European migrant crisis costing £1bn in spoiled loads

About £3m worth of goods a day, equal to £1bn a year, are having to be destroyed due to tampering and contamination, according to a UK-based trade association.
The Road Haulage Assocation's chief executive, Richard Burnett, says loads are scrapped if there is a risk they have been tampered with.
The Road Haulage Assocation's chief executive, Richard Burnett, says loads are scrapped if there is a risk they have been tampered with.


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The Road Haulage Assocation's chief executive, Richard Burnett, has estimated that the cost of spoiled loads due to the migrant crisis in Calais is approximately £1 billion per annum.

Giving evidence in the UK on Tuesday to the Home Affairs Select Committee hearing on the migrant situation at Calais, Burnett – who heads up the only UK trade association dedicated solely to the needs of UK road transport operators – explained that illegal stowaways have been known to contaminate loads with human waste and tamper with the loads to conceal themselves.

As a result, companies are having to destroy complete shipments of goods.

He commented: “The owners of goods have to take the drastic action of scrapping loads as they cannot take the risk that they have been contaminated or damaged.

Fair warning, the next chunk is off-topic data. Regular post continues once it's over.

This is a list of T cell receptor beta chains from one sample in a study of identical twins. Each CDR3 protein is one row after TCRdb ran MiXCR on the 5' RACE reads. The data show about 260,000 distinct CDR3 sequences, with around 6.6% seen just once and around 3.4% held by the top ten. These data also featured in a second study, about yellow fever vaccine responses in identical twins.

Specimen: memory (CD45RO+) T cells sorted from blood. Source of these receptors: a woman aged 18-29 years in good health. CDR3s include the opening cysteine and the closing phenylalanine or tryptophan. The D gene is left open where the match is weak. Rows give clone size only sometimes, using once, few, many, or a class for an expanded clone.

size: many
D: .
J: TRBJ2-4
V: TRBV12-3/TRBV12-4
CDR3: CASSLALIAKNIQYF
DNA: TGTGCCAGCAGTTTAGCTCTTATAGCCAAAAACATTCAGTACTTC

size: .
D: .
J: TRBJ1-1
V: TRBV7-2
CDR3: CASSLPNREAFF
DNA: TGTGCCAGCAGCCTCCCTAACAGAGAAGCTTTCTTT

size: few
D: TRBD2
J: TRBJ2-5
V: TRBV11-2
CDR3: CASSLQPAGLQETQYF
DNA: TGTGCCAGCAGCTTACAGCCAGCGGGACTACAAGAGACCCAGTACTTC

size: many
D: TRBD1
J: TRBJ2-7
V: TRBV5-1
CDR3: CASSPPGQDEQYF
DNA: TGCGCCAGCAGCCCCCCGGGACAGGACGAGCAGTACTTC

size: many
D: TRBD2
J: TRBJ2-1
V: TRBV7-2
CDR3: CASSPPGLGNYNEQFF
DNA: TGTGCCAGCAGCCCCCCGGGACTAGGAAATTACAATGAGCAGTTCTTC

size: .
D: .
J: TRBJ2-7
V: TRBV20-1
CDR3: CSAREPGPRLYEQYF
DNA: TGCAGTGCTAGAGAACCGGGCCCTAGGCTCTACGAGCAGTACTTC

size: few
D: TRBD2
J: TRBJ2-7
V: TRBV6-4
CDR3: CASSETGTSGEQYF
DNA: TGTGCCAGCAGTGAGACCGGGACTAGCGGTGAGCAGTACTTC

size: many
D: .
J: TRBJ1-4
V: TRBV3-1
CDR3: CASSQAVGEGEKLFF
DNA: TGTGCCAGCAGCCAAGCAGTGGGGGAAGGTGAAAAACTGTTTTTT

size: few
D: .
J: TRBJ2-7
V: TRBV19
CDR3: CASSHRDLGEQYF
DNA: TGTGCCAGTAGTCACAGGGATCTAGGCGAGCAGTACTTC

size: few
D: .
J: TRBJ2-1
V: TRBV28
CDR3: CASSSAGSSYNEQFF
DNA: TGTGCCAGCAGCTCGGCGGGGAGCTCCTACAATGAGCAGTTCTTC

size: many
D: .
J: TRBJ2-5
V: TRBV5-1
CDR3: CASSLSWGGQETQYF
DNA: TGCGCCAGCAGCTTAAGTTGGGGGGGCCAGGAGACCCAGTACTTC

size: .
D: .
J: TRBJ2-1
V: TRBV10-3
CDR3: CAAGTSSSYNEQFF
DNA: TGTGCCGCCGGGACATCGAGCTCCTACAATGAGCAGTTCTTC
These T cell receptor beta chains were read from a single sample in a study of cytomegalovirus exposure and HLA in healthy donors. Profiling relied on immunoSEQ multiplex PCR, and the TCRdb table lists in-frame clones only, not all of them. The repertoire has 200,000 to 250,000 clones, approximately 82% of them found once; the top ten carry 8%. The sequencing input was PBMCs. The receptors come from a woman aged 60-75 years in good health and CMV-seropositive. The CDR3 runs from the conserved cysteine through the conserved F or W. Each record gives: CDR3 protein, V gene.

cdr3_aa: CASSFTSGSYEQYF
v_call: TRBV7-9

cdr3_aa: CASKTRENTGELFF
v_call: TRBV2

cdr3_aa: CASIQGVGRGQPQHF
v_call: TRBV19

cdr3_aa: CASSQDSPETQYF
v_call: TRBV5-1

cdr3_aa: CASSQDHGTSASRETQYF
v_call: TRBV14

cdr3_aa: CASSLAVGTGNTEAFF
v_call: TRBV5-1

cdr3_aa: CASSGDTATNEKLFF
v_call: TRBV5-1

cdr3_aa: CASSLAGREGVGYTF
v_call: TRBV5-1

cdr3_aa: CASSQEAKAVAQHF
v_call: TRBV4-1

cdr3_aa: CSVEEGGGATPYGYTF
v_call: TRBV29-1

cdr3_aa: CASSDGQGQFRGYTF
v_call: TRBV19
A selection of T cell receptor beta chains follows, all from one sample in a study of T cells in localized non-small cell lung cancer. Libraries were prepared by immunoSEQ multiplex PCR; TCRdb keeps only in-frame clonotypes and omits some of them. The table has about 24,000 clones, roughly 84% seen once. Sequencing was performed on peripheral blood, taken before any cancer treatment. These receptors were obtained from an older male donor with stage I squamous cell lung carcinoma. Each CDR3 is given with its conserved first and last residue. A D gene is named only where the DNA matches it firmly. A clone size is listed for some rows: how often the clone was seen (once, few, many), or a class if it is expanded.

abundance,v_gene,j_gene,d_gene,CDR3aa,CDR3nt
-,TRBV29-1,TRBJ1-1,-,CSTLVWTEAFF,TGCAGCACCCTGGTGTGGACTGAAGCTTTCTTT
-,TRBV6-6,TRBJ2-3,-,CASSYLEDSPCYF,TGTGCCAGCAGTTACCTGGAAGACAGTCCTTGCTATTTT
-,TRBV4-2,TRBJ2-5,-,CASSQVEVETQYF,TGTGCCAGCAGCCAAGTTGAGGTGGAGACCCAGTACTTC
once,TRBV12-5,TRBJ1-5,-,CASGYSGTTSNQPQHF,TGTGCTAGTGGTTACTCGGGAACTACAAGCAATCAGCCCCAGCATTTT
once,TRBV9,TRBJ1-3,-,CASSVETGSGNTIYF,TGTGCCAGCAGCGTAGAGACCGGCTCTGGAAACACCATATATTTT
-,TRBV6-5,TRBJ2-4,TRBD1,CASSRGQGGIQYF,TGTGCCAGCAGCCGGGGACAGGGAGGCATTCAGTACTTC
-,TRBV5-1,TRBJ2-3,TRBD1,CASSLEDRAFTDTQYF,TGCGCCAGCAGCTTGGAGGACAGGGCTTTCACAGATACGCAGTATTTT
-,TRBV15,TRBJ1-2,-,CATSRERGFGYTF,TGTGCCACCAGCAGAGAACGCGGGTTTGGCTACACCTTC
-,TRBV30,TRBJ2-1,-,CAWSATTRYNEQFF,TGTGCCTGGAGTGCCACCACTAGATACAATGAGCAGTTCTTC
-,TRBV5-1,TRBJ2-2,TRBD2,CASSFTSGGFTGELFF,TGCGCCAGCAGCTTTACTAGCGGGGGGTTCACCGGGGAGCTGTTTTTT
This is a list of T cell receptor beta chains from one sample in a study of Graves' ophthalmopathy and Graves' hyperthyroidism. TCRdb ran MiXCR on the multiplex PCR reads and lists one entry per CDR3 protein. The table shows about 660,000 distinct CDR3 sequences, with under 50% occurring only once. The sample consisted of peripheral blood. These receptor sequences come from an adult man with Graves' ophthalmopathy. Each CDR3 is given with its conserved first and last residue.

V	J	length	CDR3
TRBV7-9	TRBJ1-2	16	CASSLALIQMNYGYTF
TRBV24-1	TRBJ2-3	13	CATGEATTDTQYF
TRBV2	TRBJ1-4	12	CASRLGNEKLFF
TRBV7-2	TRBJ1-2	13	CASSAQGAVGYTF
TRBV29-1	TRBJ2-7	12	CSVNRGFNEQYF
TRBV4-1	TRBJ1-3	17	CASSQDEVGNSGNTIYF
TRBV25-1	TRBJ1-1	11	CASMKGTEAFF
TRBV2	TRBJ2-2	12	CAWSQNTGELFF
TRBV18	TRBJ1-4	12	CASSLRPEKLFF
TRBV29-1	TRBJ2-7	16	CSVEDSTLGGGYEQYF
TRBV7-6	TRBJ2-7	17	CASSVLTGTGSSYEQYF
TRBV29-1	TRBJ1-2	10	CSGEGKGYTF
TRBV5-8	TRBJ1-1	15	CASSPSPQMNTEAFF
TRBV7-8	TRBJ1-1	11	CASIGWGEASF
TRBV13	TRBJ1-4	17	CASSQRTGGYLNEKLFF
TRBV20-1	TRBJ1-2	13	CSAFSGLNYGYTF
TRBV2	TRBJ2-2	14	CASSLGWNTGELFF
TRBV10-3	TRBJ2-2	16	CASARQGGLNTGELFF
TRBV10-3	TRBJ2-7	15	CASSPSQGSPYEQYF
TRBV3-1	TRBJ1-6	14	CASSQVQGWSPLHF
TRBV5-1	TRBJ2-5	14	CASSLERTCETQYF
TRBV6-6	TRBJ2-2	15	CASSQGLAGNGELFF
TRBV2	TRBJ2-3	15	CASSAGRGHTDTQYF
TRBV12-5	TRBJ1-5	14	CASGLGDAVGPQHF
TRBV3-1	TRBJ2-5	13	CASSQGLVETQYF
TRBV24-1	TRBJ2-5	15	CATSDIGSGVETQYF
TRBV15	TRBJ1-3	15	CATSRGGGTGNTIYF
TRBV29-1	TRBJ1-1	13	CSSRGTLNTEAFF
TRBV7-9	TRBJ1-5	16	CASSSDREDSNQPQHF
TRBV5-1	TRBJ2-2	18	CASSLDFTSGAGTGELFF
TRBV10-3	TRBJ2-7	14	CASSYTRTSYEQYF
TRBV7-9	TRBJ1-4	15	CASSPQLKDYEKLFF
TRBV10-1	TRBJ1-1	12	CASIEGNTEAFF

"With something in the order of 10,000 loads moving every day across the Channel, even if only 1% are tampered with or soiled, at a loss rate of about £30,000 per trailer, this equates to about £3 million a day equalling £1 billion a year.

"That’s a massive and unacceptable cost to our economy and many hauliers are having to absorb large parts of that cost."

He added that there are other costs associated with vehicles being delayed or prevented from making deliveries, and stated "the stress caused to drivers is incalculable”.

At Tuesday's Home Affairs Select Committee hearing, Burnett presented the Road Haulage Association's core demands to protect lorry drivers in Calais, based on his own visit to Calais during the recent period of unprecedented migrant activity.

Burnett called for the security levels at the Port of Calais to be improved in order to secure the safe passage of HGVs in the surrounding area up to a distance of 5km; for the French military to be deployed to help the Port authorities if the police alone cound not control security; and secure parking for HGVs waiting to board ferries and trains.

In a statement, Burnett noted: “The Road Haulage Association has been calling for extra security for hauliers for years. Recent developments in Calais have seen the problem escalate to the point where the local authorities just cannot cope.”

The Road Haulage Association's members operate tens of thousands of commercial vehicles.

The body campaigns on behalf of its members, and the haulage industry as a whole, at local, national and international level. 

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